»5 Minute Wrap Up by Equitymaster

On This Day - 14 DECEMBER 2011
Govt. is to blame for bad corporate governance

In this issue:
» Chinese competition impacting capital goods
» Mr. Jhunjhunwala no longer believes in Mr. Buffett
» Should investors worry about ICICI Bank?
» European Union should be dissolved
» ...and more!
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India Inc. in recent times has received a lot of flak for dubious corporate governance practices adopted by certain companies. The Satyam scandal and the 2G scam are prime examples in this regard. But while fingers continue to point towards corporate India, can one say with certainty that the Indian government is above water in this matter? Not really.

Take the case of the Coal Minister. In a scenario where the government finances are in disarray , his solution to this was apparent in the following statement, "Cash-rich companies like Coal India Ltd can lend to the government whenever the government is in need of funds. For example, enactment of the Food Security Bill would require huge funds. Coal India belongs to the people of this country and an amount of Rs 250 bn can easily be given to the government for implementing social schemes". So the obvious question is, what has Coal India got to do with the Food Security Bill? The Coal Minister appears to have forgotten the simple fact of taking into consideration the interests of the minority shareholders and believes that funds can simply be diverted from public sector enterprises to meet government needs at the drop of a hat. Coal India for its part may not lend money unless it gets interest payments for the same. But again, can the government afford this when its finances are already stretched?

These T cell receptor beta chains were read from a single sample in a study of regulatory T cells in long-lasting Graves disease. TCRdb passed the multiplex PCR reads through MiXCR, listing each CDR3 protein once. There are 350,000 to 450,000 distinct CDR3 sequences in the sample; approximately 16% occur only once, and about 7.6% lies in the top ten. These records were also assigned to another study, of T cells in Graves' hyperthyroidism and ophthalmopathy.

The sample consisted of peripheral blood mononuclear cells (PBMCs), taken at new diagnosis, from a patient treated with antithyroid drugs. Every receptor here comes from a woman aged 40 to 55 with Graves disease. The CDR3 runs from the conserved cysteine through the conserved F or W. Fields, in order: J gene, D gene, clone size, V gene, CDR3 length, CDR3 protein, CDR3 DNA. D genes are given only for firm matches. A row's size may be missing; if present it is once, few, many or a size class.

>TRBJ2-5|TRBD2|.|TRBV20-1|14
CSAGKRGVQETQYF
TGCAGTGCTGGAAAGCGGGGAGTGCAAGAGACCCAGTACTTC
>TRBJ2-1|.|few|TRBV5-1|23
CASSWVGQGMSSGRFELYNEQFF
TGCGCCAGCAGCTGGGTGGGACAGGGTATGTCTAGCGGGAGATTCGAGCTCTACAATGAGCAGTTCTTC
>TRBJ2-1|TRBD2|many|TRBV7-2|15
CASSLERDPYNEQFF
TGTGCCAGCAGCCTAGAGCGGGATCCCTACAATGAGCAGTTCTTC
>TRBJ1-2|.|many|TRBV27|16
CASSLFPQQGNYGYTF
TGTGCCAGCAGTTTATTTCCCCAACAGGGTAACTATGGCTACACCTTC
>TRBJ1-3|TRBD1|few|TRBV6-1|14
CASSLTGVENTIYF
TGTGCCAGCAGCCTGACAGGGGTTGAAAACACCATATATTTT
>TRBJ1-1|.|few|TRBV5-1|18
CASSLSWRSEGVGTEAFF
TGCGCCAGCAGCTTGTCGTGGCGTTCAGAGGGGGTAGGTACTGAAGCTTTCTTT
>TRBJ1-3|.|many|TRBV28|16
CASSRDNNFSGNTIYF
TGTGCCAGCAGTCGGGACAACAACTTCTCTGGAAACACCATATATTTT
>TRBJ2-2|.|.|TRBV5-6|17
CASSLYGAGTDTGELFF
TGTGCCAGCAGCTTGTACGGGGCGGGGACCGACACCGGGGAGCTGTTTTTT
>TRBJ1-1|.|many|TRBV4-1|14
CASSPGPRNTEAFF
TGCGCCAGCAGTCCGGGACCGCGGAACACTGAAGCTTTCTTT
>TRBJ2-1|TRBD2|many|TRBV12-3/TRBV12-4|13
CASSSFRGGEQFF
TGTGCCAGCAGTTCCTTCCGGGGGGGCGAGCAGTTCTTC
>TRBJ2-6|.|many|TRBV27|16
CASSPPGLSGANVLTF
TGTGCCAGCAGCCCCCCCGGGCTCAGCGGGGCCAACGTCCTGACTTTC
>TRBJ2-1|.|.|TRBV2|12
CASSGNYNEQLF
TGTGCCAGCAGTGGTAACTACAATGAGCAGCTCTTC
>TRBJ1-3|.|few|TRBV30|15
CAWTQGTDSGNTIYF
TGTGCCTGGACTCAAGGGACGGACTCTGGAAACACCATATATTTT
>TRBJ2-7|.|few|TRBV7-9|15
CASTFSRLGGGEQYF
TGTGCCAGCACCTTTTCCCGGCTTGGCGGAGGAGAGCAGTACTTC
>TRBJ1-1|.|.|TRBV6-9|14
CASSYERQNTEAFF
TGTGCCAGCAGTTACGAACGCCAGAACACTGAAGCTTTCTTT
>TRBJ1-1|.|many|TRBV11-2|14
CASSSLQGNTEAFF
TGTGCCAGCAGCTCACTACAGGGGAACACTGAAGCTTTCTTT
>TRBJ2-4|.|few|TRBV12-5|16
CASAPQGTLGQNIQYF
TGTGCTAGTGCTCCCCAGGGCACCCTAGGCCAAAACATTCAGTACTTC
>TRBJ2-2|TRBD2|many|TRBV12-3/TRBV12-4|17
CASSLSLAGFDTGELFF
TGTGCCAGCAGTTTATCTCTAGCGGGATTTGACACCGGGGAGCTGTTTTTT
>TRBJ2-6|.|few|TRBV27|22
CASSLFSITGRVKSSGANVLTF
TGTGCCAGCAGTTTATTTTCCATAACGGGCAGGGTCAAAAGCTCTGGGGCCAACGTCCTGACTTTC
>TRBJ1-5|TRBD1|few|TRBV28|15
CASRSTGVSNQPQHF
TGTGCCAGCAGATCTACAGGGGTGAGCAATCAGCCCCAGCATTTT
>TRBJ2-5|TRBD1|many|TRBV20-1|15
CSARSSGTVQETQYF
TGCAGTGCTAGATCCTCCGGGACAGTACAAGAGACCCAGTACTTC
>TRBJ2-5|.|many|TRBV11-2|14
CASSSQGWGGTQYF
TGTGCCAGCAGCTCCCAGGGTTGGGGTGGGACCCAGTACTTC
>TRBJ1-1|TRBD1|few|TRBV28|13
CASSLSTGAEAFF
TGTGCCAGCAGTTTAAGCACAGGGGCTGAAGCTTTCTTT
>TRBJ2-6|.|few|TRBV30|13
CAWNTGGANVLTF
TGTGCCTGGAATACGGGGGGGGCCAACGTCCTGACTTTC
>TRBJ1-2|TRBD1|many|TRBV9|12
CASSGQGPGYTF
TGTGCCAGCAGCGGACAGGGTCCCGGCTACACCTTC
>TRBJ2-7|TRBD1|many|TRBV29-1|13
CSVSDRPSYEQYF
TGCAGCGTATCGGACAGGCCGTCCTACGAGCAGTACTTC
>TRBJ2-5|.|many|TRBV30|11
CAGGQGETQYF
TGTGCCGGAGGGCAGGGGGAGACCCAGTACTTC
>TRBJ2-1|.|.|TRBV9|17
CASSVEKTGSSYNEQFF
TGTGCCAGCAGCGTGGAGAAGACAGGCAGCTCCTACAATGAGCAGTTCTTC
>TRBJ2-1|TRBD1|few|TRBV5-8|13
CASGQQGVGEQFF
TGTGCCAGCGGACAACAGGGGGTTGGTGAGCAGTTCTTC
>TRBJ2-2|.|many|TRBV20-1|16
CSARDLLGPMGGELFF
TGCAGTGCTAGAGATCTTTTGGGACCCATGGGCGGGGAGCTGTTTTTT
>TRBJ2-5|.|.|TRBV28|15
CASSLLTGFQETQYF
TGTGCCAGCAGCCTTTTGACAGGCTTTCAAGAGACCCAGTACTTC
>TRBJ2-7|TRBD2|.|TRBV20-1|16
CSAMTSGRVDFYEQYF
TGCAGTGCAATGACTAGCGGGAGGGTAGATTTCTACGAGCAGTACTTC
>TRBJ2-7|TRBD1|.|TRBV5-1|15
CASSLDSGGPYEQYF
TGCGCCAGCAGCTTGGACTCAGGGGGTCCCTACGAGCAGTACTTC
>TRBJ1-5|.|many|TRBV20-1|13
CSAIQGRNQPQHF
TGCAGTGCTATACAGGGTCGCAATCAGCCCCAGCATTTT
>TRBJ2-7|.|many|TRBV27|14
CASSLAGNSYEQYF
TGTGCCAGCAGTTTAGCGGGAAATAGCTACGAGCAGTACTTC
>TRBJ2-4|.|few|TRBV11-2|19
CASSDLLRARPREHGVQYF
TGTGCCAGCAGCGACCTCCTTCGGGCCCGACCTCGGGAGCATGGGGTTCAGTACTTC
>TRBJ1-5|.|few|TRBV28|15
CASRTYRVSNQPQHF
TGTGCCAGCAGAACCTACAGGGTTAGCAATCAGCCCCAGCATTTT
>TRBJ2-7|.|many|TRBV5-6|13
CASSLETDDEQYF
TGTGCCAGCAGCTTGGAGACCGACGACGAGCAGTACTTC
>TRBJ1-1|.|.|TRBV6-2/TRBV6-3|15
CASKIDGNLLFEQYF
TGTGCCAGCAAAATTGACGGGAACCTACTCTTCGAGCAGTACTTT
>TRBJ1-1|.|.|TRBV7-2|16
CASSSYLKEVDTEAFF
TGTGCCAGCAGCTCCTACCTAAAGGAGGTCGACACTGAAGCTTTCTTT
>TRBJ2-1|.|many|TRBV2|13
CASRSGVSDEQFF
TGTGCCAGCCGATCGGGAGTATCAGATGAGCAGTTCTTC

In a country where the government has failed to meet its target as far as power generation is concerned, surely the focus should be on how to improve the availability of coal. It should be noted that despite being home to one of the world's largest coal reserves, the Government has revised upwards its estimated coal shortage for FY12. The same will now stand at 112 m tonnes, up from 83 m tonnes forecasted in December 2010. The entire shortfall is likely to be met by imports.